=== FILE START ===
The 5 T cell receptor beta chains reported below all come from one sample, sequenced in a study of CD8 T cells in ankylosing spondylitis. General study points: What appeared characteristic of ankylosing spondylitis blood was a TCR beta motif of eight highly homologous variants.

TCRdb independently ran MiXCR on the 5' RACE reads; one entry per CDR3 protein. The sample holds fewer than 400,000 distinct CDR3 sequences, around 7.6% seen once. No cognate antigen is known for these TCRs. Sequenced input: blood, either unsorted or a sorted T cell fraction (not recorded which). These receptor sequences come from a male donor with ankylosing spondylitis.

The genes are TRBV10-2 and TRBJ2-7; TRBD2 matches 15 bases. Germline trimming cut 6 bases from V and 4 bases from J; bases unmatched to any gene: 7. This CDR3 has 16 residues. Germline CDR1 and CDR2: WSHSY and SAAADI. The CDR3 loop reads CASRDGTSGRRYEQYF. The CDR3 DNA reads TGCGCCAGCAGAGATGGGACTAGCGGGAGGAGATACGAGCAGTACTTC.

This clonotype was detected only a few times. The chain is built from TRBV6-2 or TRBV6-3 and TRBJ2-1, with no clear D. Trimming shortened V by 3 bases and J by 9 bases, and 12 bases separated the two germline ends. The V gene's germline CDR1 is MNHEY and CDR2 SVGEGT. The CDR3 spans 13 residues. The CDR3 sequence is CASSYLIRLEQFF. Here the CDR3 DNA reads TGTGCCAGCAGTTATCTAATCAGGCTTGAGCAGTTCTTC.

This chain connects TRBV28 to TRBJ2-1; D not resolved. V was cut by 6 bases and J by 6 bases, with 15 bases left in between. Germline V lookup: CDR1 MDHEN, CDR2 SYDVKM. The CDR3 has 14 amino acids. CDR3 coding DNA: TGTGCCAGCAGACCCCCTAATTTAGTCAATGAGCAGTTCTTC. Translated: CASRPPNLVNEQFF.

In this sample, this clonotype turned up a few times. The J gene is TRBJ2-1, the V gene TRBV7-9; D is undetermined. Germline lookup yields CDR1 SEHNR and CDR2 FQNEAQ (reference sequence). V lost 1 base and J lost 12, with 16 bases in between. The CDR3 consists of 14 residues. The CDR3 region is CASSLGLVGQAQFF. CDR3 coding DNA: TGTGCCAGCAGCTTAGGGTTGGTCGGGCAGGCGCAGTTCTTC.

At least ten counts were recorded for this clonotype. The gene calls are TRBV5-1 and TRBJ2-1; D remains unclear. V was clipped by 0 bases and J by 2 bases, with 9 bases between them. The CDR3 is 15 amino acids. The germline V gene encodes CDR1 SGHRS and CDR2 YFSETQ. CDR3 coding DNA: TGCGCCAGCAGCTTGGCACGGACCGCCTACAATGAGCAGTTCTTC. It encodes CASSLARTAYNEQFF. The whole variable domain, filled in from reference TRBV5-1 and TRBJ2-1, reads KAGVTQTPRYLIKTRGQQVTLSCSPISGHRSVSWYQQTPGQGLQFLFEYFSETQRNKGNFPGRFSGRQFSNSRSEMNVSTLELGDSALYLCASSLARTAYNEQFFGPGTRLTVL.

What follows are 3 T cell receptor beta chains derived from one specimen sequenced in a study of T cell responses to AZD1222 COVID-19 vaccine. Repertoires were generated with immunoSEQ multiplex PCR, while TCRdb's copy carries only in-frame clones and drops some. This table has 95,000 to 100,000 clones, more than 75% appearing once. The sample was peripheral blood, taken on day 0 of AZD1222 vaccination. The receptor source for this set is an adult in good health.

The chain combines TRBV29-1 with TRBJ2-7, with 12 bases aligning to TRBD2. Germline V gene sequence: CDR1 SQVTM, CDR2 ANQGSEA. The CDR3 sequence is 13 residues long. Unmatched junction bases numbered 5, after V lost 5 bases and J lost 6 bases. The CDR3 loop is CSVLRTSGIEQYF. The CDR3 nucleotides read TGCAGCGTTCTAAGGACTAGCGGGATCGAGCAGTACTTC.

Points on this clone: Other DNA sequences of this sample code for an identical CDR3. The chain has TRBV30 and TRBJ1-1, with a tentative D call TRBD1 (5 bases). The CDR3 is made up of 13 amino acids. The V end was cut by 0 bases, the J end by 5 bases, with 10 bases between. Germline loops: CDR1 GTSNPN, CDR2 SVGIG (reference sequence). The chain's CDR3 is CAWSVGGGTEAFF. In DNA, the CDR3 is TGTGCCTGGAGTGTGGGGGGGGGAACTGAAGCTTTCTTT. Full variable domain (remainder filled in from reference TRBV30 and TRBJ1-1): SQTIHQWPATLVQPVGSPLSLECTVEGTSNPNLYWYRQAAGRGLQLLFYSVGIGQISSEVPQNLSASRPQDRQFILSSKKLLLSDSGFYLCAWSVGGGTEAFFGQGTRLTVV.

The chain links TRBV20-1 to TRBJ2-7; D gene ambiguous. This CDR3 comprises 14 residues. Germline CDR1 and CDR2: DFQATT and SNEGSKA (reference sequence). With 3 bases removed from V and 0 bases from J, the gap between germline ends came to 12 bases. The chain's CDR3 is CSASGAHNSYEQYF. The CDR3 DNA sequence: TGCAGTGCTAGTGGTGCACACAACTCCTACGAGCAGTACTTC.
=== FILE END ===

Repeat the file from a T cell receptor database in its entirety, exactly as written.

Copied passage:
The 5 T cell receptor beta chains reported below all come from one sample, sequenced in a study of CD8 T cells in ankylosing spondylitis. General study points: What appeared characteristic of ankylosing spondylitis blood was a TCR beta motif of eight highly homologous variants.

TCRdb independently ran MiXCR on the 5' RACE reads; one entry per CDR3 protein. The sample holds fewer than 400,000 distinct CDR3 sequences, around 7.6% seen once. No cognate antigen is known for these TCRs. Sequenced input: blood, either unsorted or a sorted T cell fraction (not recorded which). These receptor sequences come from a male donor with ankylosing spondylitis.

The genes are TRBV10-2 and TRBJ2-7; TRBD2 matches 15 bases. Germline trimming cut 6 bases from V and 4 bases from J; bases unmatched to any gene: 7. This CDR3 has 16 residues. Germline CDR1 and CDR2: WSHSY and SAAADI. The CDR3 loop reads CASRDGTSGRRYEQYF. The CDR3 DNA reads TGCGCCAGCAGAGATGGGACTAGCGGGAGGAGATACGAGCAGTACTTC.

This clonotype was detected only a few times. The chain is built from TRBV6-2 or TRBV6-3 and TRBJ2-1, with no clear D. Trimming shortened V by 3 bases and J by 9 bases, and 12 bases separated the two germline ends. The V gene's germline CDR1 is MNHEY and CDR2 SVGEGT. The CDR3 spans 13 residues. The CDR3 sequence is CASSYLIRLEQFF. Here the CDR3 DNA reads TGTGCCAGCAGTTATCTAATCAGGCTTGAGCAGTTCTTC.

This chain connects TRBV28 to TRBJ2-1; D not resolved. V was cut by 6 bases and J by 6 bases, with 15 bases left in between. Germline V lookup: CDR1 MDHEN, CDR2 SYDVKM. The CDR3 has 14 amino acids. CDR3 coding DNA: TGTGCCAGCAGACCCCCTAATTTAGTCAATGAGCAGTTCTTC. Translated: CASRPPNLVNEQFF.

In this sample, this clonotype turned up a few times. The J gene is TRBJ2-1, the V gene TRBV7-9; D is undetermined. Germline lookup yields CDR1 SEHNR and CDR2 FQNEAQ (reference sequence). V lost 1 base and J lost 12, with 16 bases in between. The CDR3 consists of 14 residues. The CDR3 region is CASSLGLVGQAQFF. CDR3 coding DNA: TGTGCCAGCAGCTTAGGGTTGGTCGGGCAGGCGCAGTTCTTC.

At least ten counts were recorded for this clonotype. The gene calls are TRBV5-1 and TRBJ2-1; D remains unclear. V was clipped by 0 bases and J by 2 bases, with 9 bases between them. The CDR3 is 15 amino acids. The germline V gene encodes CDR1 SGHRS and CDR2 YFSETQ. CDR3 coding DNA: TGCGCCAGCAGCTTGGCACGGACCGCCTACAATGAGCAGTTCTTC. It encodes CASSLARTAYNEQFF. The whole variable domain, filled in from reference TRBV5-1 and TRBJ2-1, reads KAGVTQTPRYLIKTRGQQVTLSCSPISGHRSVSWYQQTPGQGLQFLFEYFSETQRNKGNFPGRFSGRQFSNSRSEMNVSTLELGDSALYLCASSLARTAYNEQFFGPGTRLTVL.

What follows are 3 T cell receptor beta chains derived from one specimen sequenced in a study of T cell responses to AZD1222 COVID-19 vaccine. Repertoires were generated with immunoSEQ multiplex PCR, while TCRdb's copy carries only in-frame clones and drops some. This table has 95,000 to 100,000 clones, more than 75% appearing once. The sample was peripheral blood, taken on day 0 of AZD1222 vaccination. The receptor source for this set is an adult in good health.

The chain combines TRBV29-1 with TRBJ2-7, with 12 bases aligning to TRBD2. Germline V gene sequence: CDR1 SQVTM, CDR2 ANQGSEA. The CDR3 sequence is 13 residues long. Unmatched junction bases numbered 5, after V lost 5 bases and J lost 6 bases. The CDR3 loop is CSVLRTSGIEQYF. The CDR3 nucleotides read TGCAGCGTTCTAAGGACTAGCGGGATCGAGCAGTACTTC.

Points on this clone: Other DNA sequences of this sample code for an identical CDR3. The chain has TRBV30 and TRBJ1-1, with a tentative D call TRBD1 (5 bases). The CDR3 is made up of 13 amino acids. The V end was cut by 0 bases, the J end by 5 bases, with 10 bases between. Germline loops: CDR1 GTSNPN, CDR2 SVGIG (reference sequence). The chain's CDR3 is CAWSVGGGTEAFF. In DNA, the CDR3 is TGTGCCTGGAGTGTGGGGGGGGGAACTGAAGCTTTCTTT. Full variable domain (remainder filled in from reference TRBV30 and TRBJ1-1): SQTIHQWPATLVQPVGSPLSLECTVEGTSNPNLYWYRQAAGRGLQLLFYSVGIGQISSEVPQNLSASRPQDRQFILSSKKLLLSDSGFYLCAWSVGGGTEAFFGQGTRLTVV.

The chain links TRBV20-1 to TRBJ2-7; D gene ambiguous. This CDR3 comprises 14 residues. Germline CDR1 and CDR2: DFQATT and SNEGSKA (reference sequence). With 3 bases removed from V and 0 bases from J, the gap between germline ends came to 12 bases. The chain's CDR3 is CSASGAHNSYEQYF. The CDR3 DNA sequence: TGCAGTGCTAGTGGTGCACACAACTCCTACGAGCAGTACTTC.